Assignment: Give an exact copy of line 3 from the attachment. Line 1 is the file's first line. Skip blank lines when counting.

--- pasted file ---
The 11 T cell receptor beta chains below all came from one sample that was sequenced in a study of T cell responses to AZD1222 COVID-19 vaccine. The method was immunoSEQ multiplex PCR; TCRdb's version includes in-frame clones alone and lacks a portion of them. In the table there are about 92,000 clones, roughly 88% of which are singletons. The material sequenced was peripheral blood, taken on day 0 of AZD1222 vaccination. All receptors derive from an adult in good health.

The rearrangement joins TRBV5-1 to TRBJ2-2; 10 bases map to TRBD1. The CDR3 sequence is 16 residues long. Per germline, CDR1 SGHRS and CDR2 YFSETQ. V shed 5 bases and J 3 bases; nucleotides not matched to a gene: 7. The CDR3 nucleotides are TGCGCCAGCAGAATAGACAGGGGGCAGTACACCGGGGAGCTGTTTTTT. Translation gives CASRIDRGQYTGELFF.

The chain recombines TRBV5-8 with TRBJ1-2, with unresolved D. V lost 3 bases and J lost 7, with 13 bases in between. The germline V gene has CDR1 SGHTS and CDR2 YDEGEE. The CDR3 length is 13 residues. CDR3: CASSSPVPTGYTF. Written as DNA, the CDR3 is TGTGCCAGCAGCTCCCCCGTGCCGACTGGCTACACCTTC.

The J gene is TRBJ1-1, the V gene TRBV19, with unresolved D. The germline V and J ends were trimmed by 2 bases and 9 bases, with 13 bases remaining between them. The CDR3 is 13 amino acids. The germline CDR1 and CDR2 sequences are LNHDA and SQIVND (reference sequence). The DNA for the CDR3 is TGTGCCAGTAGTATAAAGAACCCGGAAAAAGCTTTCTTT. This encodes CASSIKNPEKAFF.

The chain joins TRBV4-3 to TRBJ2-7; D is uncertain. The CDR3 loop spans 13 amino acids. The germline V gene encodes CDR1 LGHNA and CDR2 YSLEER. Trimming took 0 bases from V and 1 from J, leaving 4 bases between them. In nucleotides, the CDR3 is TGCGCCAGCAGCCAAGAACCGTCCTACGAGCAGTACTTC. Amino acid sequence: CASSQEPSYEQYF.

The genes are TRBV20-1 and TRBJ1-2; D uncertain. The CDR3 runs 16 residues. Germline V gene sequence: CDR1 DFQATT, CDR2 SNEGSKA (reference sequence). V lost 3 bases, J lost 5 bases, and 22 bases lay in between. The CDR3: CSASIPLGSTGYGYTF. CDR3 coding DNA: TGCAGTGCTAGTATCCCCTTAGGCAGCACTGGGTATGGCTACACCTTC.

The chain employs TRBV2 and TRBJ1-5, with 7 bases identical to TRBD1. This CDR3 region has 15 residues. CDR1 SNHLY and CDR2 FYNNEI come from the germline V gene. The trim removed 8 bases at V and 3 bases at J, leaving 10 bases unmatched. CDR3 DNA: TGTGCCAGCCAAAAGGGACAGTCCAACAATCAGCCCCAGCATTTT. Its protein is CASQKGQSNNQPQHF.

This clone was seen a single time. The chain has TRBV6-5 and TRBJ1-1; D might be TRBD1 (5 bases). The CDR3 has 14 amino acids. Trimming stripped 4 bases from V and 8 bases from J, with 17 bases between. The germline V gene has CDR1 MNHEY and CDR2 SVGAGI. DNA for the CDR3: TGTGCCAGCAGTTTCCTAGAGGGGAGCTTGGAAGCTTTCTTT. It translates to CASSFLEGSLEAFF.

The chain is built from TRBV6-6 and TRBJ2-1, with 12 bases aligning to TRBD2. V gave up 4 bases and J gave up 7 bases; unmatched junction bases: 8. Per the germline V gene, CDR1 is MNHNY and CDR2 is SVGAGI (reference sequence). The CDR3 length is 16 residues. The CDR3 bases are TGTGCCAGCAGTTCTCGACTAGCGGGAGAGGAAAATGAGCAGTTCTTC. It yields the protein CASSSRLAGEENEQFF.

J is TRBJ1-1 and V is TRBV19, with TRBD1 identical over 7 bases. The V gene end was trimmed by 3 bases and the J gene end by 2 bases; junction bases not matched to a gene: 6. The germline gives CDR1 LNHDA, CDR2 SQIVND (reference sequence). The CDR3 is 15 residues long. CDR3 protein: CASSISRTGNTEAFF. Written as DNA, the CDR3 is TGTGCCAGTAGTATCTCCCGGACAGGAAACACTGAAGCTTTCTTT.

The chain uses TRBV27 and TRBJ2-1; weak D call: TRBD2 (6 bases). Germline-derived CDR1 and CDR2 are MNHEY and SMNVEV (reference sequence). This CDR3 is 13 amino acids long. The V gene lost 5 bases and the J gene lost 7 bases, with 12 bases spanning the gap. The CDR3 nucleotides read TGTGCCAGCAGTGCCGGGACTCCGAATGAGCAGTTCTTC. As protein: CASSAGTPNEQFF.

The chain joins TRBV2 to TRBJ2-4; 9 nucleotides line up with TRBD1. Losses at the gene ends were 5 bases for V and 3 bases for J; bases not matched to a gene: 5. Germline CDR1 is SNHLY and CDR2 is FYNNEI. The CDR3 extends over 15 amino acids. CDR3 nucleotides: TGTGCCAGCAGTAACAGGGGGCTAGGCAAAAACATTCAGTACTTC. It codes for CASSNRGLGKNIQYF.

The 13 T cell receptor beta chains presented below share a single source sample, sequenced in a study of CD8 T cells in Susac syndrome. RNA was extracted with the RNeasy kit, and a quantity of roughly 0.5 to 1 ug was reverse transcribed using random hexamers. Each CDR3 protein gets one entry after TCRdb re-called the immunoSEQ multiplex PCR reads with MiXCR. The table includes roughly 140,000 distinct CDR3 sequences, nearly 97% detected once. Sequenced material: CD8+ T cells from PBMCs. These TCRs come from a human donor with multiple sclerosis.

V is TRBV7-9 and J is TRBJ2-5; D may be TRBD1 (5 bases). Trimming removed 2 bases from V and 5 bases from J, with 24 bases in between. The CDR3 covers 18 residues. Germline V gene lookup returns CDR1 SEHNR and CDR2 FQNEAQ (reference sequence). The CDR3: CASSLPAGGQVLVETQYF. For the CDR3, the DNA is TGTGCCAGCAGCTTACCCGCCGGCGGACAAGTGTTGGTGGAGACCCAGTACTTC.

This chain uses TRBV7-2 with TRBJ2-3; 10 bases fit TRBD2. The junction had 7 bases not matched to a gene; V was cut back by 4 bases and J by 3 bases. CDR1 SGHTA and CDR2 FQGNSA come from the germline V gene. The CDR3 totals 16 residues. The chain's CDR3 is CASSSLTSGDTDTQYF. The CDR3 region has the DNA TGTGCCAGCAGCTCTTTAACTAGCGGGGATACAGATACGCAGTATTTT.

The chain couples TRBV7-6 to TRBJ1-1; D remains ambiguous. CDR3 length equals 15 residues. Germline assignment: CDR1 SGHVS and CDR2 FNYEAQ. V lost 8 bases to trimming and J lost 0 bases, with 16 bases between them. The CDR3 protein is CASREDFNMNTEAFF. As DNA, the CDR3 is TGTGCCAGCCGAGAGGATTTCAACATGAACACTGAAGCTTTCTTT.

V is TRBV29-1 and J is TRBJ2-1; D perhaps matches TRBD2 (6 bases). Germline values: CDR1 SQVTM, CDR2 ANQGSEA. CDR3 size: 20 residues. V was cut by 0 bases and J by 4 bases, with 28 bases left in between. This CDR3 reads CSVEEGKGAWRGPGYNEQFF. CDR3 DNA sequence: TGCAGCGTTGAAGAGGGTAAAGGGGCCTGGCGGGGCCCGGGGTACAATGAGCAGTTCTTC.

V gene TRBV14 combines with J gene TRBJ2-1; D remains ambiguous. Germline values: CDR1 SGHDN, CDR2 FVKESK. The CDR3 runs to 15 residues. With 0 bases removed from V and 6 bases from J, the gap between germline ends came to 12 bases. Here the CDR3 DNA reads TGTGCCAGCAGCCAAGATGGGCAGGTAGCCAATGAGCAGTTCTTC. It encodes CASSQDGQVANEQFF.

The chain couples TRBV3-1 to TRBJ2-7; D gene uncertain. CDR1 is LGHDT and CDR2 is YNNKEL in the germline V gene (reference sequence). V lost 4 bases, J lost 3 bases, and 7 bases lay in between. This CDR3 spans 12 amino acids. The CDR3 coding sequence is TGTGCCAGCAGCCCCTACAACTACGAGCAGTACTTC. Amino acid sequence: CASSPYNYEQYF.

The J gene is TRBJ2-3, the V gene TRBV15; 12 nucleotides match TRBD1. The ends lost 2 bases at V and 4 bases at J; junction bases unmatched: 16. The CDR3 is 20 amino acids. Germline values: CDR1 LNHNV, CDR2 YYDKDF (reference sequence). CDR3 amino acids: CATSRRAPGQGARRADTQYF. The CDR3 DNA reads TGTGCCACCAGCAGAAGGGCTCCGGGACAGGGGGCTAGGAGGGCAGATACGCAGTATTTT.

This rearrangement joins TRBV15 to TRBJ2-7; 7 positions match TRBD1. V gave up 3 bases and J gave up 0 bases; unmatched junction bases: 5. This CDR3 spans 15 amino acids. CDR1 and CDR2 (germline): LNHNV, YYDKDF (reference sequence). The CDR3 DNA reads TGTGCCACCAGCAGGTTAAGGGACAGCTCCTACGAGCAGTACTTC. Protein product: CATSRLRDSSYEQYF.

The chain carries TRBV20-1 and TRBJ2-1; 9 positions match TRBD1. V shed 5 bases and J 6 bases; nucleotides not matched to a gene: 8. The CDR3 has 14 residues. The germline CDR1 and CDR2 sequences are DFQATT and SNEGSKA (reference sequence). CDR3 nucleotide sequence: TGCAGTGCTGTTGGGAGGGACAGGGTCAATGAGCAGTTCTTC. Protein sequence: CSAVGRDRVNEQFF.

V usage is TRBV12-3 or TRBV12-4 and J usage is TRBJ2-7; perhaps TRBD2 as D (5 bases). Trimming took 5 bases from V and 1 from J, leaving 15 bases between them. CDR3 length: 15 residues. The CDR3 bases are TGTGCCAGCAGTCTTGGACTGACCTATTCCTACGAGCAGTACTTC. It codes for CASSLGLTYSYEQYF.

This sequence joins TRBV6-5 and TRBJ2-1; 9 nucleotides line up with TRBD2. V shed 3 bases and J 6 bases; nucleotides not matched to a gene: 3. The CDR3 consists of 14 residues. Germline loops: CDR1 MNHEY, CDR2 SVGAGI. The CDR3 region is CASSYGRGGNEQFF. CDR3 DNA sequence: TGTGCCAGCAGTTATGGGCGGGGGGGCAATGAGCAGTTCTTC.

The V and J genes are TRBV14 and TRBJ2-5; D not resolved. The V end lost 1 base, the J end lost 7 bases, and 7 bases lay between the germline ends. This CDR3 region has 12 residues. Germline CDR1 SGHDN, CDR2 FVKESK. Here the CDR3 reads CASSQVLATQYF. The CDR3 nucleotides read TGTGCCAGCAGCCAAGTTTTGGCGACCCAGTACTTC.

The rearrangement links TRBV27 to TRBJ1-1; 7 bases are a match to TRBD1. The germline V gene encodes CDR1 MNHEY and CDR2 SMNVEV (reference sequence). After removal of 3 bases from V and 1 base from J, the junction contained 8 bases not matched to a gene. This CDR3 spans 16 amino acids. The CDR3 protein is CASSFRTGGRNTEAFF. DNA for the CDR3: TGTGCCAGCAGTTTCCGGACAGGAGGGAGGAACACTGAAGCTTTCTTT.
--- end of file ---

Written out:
The chain recombines TRBV5-8 with TRBJ1-2, with unresolved D. V lost 3 bases and J lost 7, with 13 bases in between. The germline V gene has CDR1 SGHTS and CDR2 YDEGEE. The CDR3 length is 13 residues. CDR3: CASSSPVPTGYTF. Written as DNA, the CDR3 is TGTGCCAGCAGCTCCCCCGTGCCGACTGGCTACACCTTC.